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THE CULTURE THAT HAS NO NAME! Collins praised Ryan, then went on leave. Behind this, there lies a sick culture: // link // print // previous // next //
MONDAY, JUNE 6, 2011

How progressives shouldn’t argue: Would Paul Ryan’s budget plan end Medicare?

This morning, Paul Krugman answers that question two different ways in just his first two paragraphs! It isn’t good for progressive interests when the Babe Ruth of the liberal world chooses to argue this way:

KRUGMAN (6/6/11): What's in a name? A lot, the National Republican Congressional Committee obviously believes. Last week, the committee sent a letter demanding that a TV station stop running an ad declaring that the House Republican budget plan would ''end Medicare.'' This, the letter insisted, was a false claim: the plan would simply install a ''new, sustainable version of Medicare.''

But Comcast, the station's owner, rejected the demand—and rightly so. For Republicans are indeed seeking to dismantle Medicare as we know it, replacing it with a much worse program.

For whatever it may be worth, the disputed ad said that the Republican plan would “end Medicare”—full stop. Krugman says the GOP was wrong to challenge that claim. Bu please note: In his very next sentence, Krugman avoids that claim when he speaks in his own voice. Speaking in a more accurate way, Krugman says the GOP plan would “dismantle Medicare as we know it” (our emphasis).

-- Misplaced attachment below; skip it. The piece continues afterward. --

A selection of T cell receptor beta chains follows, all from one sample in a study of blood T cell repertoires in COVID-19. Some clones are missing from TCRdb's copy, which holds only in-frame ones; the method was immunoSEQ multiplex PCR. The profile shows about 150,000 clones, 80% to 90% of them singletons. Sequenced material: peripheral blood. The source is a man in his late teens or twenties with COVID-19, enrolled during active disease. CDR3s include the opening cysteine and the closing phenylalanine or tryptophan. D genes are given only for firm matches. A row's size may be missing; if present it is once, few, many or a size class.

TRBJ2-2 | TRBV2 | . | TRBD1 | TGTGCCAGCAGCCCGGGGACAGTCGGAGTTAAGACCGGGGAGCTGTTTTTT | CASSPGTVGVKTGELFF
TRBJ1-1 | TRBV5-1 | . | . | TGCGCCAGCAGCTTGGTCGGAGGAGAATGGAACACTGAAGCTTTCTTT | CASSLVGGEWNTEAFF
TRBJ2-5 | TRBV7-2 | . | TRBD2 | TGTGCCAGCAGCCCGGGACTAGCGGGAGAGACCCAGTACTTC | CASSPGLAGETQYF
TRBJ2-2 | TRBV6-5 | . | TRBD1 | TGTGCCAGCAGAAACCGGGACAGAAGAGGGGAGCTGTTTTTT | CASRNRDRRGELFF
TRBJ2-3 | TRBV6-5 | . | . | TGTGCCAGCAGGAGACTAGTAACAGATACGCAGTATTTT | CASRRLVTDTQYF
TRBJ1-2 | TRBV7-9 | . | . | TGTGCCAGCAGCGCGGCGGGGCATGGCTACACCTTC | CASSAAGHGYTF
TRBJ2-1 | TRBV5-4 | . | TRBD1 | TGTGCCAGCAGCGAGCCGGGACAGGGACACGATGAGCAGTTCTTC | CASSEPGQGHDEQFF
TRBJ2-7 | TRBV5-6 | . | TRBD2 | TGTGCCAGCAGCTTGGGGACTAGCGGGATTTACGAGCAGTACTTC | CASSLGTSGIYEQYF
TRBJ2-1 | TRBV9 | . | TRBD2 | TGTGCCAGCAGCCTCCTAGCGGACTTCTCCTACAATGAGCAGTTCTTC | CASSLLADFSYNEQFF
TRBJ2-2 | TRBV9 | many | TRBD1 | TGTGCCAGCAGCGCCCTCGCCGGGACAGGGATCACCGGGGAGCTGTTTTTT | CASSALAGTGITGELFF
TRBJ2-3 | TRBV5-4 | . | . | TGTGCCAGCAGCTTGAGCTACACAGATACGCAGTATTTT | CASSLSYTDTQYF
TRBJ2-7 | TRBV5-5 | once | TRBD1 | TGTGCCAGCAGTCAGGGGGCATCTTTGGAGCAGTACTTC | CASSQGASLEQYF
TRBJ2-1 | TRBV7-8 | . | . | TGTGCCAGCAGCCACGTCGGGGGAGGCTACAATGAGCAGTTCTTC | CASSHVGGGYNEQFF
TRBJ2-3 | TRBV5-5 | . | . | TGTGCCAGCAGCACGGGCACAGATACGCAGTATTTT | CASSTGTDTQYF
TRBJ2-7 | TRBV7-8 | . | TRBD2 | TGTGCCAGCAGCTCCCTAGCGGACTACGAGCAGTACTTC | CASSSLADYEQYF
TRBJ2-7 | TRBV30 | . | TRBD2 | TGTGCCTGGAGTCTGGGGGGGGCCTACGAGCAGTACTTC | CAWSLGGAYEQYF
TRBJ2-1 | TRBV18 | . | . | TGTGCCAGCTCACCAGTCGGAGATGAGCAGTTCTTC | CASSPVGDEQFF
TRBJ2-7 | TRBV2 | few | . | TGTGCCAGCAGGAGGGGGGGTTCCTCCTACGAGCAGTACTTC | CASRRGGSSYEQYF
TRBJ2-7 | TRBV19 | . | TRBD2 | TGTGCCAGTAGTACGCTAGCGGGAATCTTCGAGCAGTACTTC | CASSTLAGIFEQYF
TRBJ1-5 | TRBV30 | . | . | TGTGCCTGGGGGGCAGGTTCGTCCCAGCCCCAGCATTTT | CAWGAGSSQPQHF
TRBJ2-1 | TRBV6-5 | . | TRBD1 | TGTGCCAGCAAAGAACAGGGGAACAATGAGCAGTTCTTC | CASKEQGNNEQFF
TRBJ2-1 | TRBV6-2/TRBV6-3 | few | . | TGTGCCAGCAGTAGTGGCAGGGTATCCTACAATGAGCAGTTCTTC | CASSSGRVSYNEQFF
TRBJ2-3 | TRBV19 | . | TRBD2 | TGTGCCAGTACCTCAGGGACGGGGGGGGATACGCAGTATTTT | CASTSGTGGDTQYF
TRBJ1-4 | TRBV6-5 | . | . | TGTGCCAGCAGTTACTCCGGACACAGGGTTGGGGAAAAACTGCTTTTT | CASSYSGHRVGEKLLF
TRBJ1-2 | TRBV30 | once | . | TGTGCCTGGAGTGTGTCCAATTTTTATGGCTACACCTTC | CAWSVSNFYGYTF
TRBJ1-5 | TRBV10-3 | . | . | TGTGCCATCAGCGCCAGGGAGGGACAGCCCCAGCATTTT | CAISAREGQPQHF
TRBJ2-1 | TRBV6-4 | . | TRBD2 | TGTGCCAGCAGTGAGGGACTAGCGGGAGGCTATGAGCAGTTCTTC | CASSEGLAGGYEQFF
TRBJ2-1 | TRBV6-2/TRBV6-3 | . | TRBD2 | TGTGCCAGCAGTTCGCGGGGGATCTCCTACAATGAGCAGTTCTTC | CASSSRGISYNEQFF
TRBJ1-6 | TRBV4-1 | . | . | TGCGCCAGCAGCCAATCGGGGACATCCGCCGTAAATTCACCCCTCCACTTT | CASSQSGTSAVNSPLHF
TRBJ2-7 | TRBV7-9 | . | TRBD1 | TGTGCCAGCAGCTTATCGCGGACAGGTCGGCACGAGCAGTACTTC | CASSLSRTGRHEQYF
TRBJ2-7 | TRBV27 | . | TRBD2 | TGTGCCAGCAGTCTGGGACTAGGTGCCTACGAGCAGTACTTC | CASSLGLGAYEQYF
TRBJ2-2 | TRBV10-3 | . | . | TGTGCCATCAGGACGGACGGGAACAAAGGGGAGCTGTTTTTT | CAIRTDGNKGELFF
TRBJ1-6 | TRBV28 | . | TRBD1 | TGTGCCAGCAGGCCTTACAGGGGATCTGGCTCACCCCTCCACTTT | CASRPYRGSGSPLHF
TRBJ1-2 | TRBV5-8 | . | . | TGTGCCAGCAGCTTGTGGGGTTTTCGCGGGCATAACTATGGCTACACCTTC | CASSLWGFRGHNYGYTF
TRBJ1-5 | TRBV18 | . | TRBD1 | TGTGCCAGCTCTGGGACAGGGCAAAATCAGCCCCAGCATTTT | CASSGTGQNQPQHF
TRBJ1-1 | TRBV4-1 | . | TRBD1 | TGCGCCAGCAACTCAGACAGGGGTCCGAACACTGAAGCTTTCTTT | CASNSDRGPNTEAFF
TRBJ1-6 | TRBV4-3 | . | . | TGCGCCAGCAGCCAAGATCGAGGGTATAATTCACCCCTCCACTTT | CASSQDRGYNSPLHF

So how about it? Does the Ryan plan “end Medicare?” That is a semantic question. We liberals have never been skillful with such questions. We ought to develop our skills.

Does the Ryan plan “end Medicare?” As he continues, Krugman gets to the place where rubber meets road, but not until he has mired himself in a semantic debate—a discussion he really can’t win. In doing so, he hands the GOP a victory. As you may have noticed in the past thirty years, conservatives will often weasel their way off the basic point in a debate by opening up a side discussion. The side discussion distracts attention from the real issue under review.

That’s the way this semantic debate about “ending Medicare” works.

What are the real issues under review? Krugman, our movement’s most valuable player, gets to those points in paragraph 6. This is what voters need to hear, in the absence of pointless distractions:

KRUGMAN: And most seniors wouldn't be able to afford adequate coverage. A Congressional Budget Office analysis found that to get coverage equivalent to what they have now, older Americans would have to pay vastly more out of pocket under the Paul Ryan plan than they would if Medicare as we know it was preserved. Based on the budget office estimates, the typical senior would end up paying around $6,000 more out of pocket in the plan's first year of operation.

Under the Ryan plan, most seniors wouldn't be able to afford adequate coverage. You can call it Johnson or you can call it Jackson. But that is one of the take-away points progressives should be advancing. In Krugman’s column, we have to wade through two more grafs before he reinforces that point, restating what it means:

KRUGMAN (continuing directly): By the way, defenders of the G.O.P. plan often assert that it resembles other, less unpopular programs. For a while they claimed, falsely, that Vouchercare would be just like the coverage federal employees get. More recently, I've been seeing claims that Vouchercare would be just like the system created for Americans under 65 by last year's health care reform—a fairly remarkable defense from a party that has denounced that reform as evil incarnate.